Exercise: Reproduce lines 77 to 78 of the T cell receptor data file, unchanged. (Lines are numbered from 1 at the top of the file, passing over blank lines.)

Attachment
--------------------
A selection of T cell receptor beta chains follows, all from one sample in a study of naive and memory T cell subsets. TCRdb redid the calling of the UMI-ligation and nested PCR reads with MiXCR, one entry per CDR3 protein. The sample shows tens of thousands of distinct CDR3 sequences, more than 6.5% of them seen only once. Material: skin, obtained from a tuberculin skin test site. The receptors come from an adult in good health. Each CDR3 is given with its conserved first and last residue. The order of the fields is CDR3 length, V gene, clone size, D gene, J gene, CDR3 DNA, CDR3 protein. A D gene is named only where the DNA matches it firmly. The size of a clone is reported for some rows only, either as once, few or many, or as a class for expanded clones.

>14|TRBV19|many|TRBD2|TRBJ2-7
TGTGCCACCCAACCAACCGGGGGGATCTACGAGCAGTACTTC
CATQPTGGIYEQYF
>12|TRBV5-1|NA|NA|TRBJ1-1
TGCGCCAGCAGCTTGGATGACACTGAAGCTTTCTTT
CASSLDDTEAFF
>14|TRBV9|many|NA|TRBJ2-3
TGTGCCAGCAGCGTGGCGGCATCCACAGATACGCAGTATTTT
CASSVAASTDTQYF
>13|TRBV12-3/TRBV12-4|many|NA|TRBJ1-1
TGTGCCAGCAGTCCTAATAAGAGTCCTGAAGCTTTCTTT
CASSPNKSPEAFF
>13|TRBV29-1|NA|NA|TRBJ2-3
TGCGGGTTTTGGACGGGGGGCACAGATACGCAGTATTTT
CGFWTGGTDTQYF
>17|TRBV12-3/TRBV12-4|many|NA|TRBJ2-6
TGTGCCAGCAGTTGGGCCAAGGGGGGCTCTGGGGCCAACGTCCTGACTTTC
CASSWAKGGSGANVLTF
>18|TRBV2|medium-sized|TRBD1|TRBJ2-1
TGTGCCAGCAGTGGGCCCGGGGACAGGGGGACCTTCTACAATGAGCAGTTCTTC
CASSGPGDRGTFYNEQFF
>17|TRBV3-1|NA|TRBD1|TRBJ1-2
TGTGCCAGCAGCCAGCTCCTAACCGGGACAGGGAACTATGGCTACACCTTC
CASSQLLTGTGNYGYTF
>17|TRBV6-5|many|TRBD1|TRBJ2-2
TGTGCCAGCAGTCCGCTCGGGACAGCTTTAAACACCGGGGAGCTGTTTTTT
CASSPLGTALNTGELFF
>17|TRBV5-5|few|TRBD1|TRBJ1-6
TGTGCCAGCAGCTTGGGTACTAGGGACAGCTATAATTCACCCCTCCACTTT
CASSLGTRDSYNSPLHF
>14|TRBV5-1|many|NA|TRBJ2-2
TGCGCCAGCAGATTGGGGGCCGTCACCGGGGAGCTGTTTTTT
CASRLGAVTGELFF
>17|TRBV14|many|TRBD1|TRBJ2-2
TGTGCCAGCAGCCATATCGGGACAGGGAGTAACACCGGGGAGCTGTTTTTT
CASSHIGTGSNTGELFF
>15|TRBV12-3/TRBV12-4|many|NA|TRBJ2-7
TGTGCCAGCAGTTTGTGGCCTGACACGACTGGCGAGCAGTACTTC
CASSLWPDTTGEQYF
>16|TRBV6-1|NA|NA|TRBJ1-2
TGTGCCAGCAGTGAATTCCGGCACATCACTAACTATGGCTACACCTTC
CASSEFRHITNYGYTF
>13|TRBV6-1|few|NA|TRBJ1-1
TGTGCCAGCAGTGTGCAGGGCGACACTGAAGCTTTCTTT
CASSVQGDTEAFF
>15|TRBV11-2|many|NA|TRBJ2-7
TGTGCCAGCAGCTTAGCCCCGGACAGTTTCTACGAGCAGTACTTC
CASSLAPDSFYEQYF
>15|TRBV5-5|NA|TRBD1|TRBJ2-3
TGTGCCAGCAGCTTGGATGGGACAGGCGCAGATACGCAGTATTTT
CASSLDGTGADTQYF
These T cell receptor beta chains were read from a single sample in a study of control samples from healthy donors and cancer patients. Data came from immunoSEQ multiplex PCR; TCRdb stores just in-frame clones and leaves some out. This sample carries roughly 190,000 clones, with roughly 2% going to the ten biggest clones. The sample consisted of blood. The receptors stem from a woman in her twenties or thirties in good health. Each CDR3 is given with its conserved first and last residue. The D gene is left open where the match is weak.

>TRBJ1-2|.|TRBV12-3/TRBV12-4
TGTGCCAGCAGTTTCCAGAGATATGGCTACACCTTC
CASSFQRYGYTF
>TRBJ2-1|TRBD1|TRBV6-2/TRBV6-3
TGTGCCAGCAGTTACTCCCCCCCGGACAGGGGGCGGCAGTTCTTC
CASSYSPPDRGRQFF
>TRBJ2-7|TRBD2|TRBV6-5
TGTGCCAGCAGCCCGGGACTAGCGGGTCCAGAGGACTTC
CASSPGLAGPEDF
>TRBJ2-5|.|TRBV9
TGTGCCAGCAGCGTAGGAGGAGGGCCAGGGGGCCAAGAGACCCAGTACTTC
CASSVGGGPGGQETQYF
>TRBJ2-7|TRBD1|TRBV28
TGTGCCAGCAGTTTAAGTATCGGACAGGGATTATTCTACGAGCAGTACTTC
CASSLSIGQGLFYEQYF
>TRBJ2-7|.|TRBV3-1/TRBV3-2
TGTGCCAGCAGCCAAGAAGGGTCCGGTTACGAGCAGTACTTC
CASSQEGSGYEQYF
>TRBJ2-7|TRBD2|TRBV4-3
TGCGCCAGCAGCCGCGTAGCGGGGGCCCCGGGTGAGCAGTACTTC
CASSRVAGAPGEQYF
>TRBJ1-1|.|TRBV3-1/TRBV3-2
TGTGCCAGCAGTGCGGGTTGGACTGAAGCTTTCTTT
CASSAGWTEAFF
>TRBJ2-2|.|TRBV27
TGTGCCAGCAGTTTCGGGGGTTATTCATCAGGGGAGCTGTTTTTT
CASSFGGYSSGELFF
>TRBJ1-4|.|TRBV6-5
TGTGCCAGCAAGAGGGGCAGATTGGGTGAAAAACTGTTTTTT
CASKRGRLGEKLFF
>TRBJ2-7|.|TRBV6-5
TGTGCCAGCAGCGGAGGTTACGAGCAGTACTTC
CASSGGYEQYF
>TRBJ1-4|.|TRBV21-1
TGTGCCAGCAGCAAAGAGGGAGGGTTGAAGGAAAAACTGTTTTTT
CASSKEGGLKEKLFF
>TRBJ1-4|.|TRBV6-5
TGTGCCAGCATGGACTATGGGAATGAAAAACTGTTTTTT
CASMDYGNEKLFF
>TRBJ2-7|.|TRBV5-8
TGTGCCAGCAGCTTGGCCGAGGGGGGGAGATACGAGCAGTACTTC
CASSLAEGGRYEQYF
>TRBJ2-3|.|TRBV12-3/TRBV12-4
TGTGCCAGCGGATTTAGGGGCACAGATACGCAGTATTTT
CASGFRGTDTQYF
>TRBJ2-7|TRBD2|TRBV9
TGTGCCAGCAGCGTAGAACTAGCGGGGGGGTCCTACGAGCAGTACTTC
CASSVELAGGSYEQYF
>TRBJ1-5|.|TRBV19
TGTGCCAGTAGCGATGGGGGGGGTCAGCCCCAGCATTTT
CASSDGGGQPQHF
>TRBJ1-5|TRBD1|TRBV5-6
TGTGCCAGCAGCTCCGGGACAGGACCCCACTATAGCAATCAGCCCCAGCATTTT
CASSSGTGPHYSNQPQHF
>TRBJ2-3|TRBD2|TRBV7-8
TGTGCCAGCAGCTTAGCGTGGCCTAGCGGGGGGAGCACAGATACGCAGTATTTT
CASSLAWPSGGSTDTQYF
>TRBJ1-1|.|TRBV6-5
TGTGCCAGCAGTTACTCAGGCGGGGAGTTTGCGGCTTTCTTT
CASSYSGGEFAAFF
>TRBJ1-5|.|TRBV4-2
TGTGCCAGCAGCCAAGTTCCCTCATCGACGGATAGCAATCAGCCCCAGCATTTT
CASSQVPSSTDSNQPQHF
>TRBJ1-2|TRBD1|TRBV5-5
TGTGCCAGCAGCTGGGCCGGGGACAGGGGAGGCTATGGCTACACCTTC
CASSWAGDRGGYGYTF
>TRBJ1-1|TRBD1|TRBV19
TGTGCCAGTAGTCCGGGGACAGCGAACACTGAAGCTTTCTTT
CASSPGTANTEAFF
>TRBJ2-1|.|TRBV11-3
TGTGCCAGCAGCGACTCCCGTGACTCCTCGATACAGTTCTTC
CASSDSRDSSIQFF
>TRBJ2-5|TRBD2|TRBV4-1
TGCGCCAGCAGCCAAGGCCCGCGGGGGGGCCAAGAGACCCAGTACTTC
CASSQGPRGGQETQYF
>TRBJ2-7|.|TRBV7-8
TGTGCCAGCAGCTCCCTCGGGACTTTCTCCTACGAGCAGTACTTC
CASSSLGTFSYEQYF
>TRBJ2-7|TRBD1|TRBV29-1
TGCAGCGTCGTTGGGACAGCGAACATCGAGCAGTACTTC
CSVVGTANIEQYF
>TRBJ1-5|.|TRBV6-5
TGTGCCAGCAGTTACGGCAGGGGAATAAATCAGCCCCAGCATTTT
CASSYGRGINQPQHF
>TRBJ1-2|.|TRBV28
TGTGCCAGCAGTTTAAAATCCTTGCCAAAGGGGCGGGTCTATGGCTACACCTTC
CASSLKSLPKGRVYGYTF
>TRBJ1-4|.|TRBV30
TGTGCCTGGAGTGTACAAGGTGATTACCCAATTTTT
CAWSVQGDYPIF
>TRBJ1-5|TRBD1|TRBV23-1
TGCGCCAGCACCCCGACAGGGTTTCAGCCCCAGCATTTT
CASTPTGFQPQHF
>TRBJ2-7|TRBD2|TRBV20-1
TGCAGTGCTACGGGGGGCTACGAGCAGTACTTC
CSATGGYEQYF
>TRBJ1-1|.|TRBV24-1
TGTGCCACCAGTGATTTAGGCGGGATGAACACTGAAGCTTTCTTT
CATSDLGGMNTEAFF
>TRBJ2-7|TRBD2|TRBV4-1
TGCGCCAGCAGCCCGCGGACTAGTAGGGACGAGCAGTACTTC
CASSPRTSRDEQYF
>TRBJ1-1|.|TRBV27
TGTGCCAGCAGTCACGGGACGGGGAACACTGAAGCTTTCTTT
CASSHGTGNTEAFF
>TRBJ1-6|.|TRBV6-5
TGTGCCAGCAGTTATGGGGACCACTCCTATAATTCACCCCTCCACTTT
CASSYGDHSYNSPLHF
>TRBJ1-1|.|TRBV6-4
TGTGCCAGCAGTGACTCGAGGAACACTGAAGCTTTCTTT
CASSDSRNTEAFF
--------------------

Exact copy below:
CASSAGWTEAFF
>TRBJ2-2|.|TRBV27